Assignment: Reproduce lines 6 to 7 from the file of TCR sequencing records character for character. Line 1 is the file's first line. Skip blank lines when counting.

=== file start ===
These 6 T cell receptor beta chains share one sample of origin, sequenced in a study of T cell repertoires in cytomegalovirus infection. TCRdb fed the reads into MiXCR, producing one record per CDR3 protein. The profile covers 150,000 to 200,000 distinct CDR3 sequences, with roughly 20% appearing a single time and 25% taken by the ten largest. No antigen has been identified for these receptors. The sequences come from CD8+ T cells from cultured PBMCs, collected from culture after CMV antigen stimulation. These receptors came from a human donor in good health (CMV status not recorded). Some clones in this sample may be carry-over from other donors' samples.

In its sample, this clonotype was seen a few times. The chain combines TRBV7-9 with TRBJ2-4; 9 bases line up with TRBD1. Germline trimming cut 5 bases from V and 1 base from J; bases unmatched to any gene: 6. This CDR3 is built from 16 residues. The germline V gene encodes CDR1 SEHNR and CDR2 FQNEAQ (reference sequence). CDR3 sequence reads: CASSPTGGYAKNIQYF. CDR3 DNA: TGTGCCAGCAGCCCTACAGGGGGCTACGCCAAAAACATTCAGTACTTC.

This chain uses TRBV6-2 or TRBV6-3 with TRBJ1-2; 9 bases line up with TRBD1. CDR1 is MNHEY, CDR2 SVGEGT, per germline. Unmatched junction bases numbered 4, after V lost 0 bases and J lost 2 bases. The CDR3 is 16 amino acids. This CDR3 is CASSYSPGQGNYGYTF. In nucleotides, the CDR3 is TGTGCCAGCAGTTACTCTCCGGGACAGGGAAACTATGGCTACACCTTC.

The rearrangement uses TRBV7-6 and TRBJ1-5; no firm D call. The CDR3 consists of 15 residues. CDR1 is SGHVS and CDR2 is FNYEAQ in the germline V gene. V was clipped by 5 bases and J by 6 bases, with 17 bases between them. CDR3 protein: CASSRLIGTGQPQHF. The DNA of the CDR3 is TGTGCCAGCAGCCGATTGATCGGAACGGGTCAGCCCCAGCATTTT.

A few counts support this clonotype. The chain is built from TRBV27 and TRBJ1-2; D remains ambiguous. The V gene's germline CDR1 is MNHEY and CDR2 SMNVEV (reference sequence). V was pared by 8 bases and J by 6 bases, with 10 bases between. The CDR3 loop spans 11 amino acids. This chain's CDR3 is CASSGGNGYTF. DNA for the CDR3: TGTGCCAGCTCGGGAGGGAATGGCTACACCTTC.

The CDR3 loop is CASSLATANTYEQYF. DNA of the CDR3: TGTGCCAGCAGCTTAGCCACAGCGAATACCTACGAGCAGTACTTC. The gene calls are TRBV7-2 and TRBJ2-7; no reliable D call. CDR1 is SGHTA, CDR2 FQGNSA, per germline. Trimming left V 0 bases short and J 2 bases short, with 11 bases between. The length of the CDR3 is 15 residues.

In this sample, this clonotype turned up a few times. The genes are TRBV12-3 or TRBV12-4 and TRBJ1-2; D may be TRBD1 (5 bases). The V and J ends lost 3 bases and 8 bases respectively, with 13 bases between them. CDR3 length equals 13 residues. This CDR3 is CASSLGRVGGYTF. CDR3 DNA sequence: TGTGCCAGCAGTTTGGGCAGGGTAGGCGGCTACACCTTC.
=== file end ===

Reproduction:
The CDR3 loop is CASSLATANTYEQYF. DNA of the CDR3: TGTGCCAGCAGCTTAGCCACAGCGAATACCTACGAGCAGTACTTC. The gene calls are TRBV7-2 and TRBJ2-7; no reliable D call. CDR1 is SGHTA, CDR2 FQGNSA, per germline. Trimming left V 0 bases short and J 2 bases short, with 11 bases between. The length of the CDR3 is 15 residues.

In this sample, this clonotype turned up a few times. The genes are TRBV12-3 or TRBV12-4 and TRBJ1-2; D may be TRBD1 (5 bases). The V and J ends lost 3 bases and 8 bases respectively, with 13 bases between them. CDR3 length equals 13 residues. This CDR3 is CASSLGRVGGYTF. CDR3 DNA sequence: TGTGCCAGCAGTTTGGGCAGGGTAGGCGGCTACACCTTC.